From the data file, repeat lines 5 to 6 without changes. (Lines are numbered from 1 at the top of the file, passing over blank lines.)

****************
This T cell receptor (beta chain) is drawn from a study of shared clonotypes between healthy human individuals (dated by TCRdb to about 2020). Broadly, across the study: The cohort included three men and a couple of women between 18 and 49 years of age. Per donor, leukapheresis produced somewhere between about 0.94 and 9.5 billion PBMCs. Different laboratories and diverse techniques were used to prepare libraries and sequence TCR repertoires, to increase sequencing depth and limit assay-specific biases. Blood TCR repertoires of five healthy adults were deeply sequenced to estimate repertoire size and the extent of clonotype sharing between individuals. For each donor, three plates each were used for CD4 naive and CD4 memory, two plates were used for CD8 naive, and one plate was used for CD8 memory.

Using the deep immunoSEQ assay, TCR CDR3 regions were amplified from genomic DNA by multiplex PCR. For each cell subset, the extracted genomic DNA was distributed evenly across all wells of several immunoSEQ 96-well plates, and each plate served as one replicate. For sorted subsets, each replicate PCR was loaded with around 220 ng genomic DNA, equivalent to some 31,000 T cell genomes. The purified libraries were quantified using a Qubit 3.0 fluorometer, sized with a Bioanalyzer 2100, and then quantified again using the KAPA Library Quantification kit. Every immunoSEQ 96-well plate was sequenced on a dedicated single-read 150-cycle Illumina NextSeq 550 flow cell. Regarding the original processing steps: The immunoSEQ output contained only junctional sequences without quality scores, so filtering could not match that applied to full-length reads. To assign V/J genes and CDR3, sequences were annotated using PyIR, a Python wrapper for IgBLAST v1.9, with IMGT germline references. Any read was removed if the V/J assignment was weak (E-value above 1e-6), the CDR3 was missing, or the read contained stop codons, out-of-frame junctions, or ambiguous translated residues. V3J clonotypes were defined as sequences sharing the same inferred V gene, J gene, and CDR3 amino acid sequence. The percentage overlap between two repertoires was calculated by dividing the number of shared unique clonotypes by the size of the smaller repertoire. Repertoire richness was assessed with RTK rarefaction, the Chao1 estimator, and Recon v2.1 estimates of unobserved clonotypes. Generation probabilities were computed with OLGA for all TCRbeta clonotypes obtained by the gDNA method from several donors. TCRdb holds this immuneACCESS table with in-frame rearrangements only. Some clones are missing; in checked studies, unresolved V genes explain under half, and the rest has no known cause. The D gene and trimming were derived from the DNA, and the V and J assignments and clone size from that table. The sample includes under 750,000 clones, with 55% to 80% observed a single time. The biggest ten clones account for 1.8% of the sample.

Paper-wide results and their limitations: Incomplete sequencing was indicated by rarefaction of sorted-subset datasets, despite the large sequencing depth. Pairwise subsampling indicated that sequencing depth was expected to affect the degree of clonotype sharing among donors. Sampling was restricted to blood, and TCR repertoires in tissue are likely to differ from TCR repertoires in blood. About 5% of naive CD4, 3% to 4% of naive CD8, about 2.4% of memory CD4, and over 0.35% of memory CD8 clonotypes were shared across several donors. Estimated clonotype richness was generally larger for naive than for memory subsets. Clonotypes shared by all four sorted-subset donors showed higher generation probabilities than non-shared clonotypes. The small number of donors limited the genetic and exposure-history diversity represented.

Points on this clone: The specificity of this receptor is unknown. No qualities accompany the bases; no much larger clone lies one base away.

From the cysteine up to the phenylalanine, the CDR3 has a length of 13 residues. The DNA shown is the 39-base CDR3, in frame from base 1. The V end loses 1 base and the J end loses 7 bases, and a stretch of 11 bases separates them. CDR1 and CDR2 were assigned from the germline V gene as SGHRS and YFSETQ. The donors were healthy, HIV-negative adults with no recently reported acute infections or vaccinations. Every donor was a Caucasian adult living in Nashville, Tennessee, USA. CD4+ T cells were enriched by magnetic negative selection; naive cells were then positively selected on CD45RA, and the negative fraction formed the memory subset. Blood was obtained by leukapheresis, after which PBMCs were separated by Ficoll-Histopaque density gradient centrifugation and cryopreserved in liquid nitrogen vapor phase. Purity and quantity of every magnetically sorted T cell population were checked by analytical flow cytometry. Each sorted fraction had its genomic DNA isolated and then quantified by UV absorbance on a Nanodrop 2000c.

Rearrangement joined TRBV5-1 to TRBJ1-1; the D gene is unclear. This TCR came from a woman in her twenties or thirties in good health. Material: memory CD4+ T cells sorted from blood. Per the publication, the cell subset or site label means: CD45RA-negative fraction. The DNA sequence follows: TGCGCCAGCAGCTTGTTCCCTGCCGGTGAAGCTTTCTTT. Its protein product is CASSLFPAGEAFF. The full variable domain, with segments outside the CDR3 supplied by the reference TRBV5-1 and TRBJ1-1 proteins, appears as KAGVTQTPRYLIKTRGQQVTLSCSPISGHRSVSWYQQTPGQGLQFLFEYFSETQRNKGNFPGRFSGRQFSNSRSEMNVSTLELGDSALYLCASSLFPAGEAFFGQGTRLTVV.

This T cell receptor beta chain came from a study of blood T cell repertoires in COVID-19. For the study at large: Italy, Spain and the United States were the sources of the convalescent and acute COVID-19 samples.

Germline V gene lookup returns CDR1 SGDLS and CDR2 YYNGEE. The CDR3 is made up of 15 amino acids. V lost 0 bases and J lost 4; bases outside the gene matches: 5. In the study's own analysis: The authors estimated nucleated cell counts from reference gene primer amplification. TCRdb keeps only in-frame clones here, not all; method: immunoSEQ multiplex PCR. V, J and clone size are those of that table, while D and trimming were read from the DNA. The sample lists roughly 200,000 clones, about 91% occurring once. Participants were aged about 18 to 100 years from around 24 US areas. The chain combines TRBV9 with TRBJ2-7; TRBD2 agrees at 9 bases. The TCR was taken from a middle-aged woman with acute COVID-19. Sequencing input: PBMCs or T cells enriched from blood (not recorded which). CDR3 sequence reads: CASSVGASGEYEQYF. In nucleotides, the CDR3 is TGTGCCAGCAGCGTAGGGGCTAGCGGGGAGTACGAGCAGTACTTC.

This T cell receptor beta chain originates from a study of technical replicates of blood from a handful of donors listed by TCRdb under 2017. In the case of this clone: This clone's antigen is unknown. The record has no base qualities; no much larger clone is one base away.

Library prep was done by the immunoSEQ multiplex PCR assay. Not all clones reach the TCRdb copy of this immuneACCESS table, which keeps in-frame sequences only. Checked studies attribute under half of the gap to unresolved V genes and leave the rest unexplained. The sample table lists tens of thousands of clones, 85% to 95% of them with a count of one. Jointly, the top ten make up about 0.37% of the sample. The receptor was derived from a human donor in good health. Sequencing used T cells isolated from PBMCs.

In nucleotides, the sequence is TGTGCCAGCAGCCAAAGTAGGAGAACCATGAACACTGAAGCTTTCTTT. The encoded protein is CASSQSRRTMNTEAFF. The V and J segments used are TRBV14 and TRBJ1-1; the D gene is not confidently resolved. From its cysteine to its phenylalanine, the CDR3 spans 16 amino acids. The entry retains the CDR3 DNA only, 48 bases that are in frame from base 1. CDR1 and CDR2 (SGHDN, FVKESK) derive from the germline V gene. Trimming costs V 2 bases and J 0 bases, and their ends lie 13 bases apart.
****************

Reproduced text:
From the cysteine up to the phenylalanine, the CDR3 has a length of 13 residues. The DNA shown is the 39-base CDR3, in frame from base 1. The V end loses 1 base and the J end loses 7 bases, and a stretch of 11 bases separates them. CDR1 and CDR2 were assigned from the germline V gene as SGHRS and YFSETQ. The donors were healthy, HIV-negative adults with no recently reported acute infections or vaccinations. Every donor was a Caucasian adult living in Nashville, Tennessee, USA. CD4+ T cells were enriched by magnetic negative selection; naive cells were then positively selected on CD45RA, and the negative fraction formed the memory subset. Blood was obtained by leukapheresis, after which PBMCs were separated by Ficoll-Histopaque density gradient centrifugation and cryopreserved in liquid nitrogen vapor phase. Purity and quantity of every magnetically sorted T cell population were checked by analytical flow cytometry. Each sorted fraction had its genomic DNA isolated and then quantified by UV absorbance on a Nanodrop 2000c.

Rearrangement joined TRBV5-1 to TRBJ1-1; the D gene is unclear. This TCR came from a woman in her twenties or thirties in good health. Material: memory CD4+ T cells sorted from blood. Per the publication, the cell subset or site label means: CD45RA-negative fraction. The DNA sequence follows: TGCGCCAGCAGCTTGTTCCCTGCCGGTGAAGCTTTCTTT. Its protein product is CASSLFPAGEAFF. The full variable domain, with segments outside the CDR3 supplied by the reference TRBV5-1 and TRBJ1-1 proteins, appears as KAGVTQTPRYLIKTRGQQVTLSCSPISGHRSVSWYQQTPGQGLQFLFEYFSETQRNKGNFPGRFSGRQFSNSRSEMNVSTLELGDSALYLCASSLFPAGEAFFGQGTRLTVV.